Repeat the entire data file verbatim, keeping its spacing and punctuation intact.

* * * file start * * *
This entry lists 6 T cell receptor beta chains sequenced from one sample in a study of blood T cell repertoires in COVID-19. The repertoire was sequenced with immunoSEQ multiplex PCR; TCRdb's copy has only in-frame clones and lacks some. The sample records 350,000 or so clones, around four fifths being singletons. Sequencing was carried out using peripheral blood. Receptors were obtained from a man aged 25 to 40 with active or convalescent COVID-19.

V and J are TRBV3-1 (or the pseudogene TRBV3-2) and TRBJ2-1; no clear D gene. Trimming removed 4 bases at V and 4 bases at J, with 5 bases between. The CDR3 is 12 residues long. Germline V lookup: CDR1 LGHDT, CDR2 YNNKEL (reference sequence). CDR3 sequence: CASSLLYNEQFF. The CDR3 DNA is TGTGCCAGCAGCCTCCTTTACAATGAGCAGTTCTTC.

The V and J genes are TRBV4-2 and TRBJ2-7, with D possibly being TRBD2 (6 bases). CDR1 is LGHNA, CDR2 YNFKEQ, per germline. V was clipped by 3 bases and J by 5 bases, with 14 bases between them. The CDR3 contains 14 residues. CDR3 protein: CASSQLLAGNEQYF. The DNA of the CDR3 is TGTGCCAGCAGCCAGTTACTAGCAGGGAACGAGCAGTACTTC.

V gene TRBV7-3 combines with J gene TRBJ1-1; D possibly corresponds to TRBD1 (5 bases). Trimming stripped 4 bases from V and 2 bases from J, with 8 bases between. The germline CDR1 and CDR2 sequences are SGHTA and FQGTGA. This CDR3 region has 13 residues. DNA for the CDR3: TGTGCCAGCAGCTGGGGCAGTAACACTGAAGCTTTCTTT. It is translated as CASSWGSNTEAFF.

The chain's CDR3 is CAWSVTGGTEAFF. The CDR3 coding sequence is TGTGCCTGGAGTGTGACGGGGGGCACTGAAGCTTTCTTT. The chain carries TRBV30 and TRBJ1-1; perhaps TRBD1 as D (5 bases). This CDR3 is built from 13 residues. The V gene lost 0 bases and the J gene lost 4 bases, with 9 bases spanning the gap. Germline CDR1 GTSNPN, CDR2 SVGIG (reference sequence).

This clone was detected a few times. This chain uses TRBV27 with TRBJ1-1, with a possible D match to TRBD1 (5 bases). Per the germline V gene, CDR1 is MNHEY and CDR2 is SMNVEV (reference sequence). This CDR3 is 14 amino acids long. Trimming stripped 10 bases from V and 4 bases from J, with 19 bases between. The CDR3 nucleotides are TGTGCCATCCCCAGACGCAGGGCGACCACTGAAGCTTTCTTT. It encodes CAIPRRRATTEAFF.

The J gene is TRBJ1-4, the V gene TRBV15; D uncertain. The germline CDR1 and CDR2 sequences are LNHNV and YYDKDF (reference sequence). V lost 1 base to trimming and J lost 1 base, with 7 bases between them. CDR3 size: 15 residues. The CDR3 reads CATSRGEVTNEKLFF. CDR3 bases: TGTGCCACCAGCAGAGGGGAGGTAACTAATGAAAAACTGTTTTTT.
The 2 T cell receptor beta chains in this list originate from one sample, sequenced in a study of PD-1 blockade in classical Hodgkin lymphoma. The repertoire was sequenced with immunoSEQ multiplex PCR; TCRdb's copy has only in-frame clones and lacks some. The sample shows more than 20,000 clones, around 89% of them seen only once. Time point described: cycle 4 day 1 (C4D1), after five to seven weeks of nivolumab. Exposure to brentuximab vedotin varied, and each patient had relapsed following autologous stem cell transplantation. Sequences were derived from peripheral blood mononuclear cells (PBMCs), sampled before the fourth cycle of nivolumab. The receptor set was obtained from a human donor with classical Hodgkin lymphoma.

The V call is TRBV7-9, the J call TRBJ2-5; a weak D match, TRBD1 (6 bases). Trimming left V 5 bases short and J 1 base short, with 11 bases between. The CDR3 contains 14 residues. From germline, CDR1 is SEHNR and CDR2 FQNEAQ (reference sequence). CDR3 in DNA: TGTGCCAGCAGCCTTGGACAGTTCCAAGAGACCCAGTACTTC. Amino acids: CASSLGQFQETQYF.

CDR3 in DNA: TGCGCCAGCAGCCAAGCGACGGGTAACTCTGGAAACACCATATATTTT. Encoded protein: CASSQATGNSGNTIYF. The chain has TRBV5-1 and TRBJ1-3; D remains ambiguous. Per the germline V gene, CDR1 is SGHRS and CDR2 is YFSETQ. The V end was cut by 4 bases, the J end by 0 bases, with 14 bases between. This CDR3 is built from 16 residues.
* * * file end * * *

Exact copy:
This entry lists 6 T cell receptor beta chains sequenced from one sample in a study of blood T cell repertoires in COVID-19. The repertoire was sequenced with immunoSEQ multiplex PCR; TCRdb's copy has only in-frame clones and lacks some. The sample records 350,000 or so clones, around four fifths being singletons. Sequencing was carried out using peripheral blood. Receptors were obtained from a man aged 25 to 40 with active or convalescent COVID-19.

V and J are TRBV3-1 (or the pseudogene TRBV3-2) and TRBJ2-1; no clear D gene. Trimming removed 4 bases at V and 4 bases at J, with 5 bases between. The CDR3 is 12 residues long. Germline V lookup: CDR1 LGHDT, CDR2 YNNKEL (reference sequence). CDR3 sequence: CASSLLYNEQFF. The CDR3 DNA is TGTGCCAGCAGCCTCCTTTACAATGAGCAGTTCTTC.

The V and J genes are TRBV4-2 and TRBJ2-7, with D possibly being TRBD2 (6 bases). CDR1 is LGHNA, CDR2 YNFKEQ, per germline. V was clipped by 3 bases and J by 5 bases, with 14 bases between them. The CDR3 contains 14 residues. CDR3 protein: CASSQLLAGNEQYF. The DNA of the CDR3 is TGTGCCAGCAGCCAGTTACTAGCAGGGAACGAGCAGTACTTC.

V gene TRBV7-3 combines with J gene TRBJ1-1; D possibly corresponds to TRBD1 (5 bases). Trimming stripped 4 bases from V and 2 bases from J, with 8 bases between. The germline CDR1 and CDR2 sequences are SGHTA and FQGTGA. This CDR3 region has 13 residues. DNA for the CDR3: TGTGCCAGCAGCTGGGGCAGTAACACTGAAGCTTTCTTT. It is translated as CASSWGSNTEAFF.

The chain's CDR3 is CAWSVTGGTEAFF. The CDR3 coding sequence is TGTGCCTGGAGTGTGACGGGGGGCACTGAAGCTTTCTTT. The chain carries TRBV30 and TRBJ1-1; perhaps TRBD1 as D (5 bases). This CDR3 is built from 13 residues. The V gene lost 0 bases and the J gene lost 4 bases, with 9 bases spanning the gap. Germline CDR1 GTSNPN, CDR2 SVGIG (reference sequence).

This clone was detected a few times. This chain uses TRBV27 with TRBJ1-1, with a possible D match to TRBD1 (5 bases). Per the germline V gene, CDR1 is MNHEY and CDR2 is SMNVEV (reference sequence). This CDR3 is 14 amino acids long. Trimming stripped 10 bases from V and 4 bases from J, with 19 bases between. The CDR3 nucleotides are TGTGCCATCCCCAGACGCAGGGCGACCACTGAAGCTTTCTTT. It encodes CAIPRRRATTEAFF.

The J gene is TRBJ1-4, the V gene TRBV15; D uncertain. The germline CDR1 and CDR2 sequences are LNHNV and YYDKDF (reference sequence). V lost 1 base to trimming and J lost 1 base, with 7 bases between them. CDR3 size: 15 residues. The CDR3 reads CATSRGEVTNEKLFF. CDR3 bases: TGTGCCACCAGCAGAGGGGAGGTAACTAATGAAAAACTGTTTTTT.
The 2 T cell receptor beta chains in this list originate from one sample, sequenced in a study of PD-1 blockade in classical Hodgkin lymphoma. The repertoire was sequenced with immunoSEQ multiplex PCR; TCRdb's copy has only in-frame clones and lacks some. The sample shows more than 20,000 clones, around 89% of them seen only once. Time point described: cycle 4 day 1 (C4D1), after five to seven weeks of nivolumab. Exposure to brentuximab vedotin varied, and each patient had relapsed following autologous stem cell transplantation. Sequences were derived from peripheral blood mononuclear cells (PBMCs), sampled before the fourth cycle of nivolumab. The receptor set was obtained from a human donor with classical Hodgkin lymphoma.

The V call is TRBV7-9, the J call TRBJ2-5; a weak D match, TRBD1 (6 bases). Trimming left V 5 bases short and J 1 base short, with 11 bases between. The CDR3 contains 14 residues. From germline, CDR1 is SEHNR and CDR2 FQNEAQ (reference sequence). CDR3 in DNA: TGTGCCAGCAGCCTTGGACAGTTCCAAGAGACCCAGTACTTC. Amino acids: CASSLGQFQETQYF.

CDR3 in DNA: TGCGCCAGCAGCCAAGCGACGGGTAACTCTGGAAACACCATATATTTT. Encoded protein: CASSQATGNSGNTIYF. The chain has TRBV5-1 and TRBJ1-3; D remains ambiguous. Per the germline V gene, CDR1 is SGHRS and CDR2 is YFSETQ. The V end was cut by 4 bases, the J end by 0 bases, with 14 bases between. This CDR3 is built from 16 residues.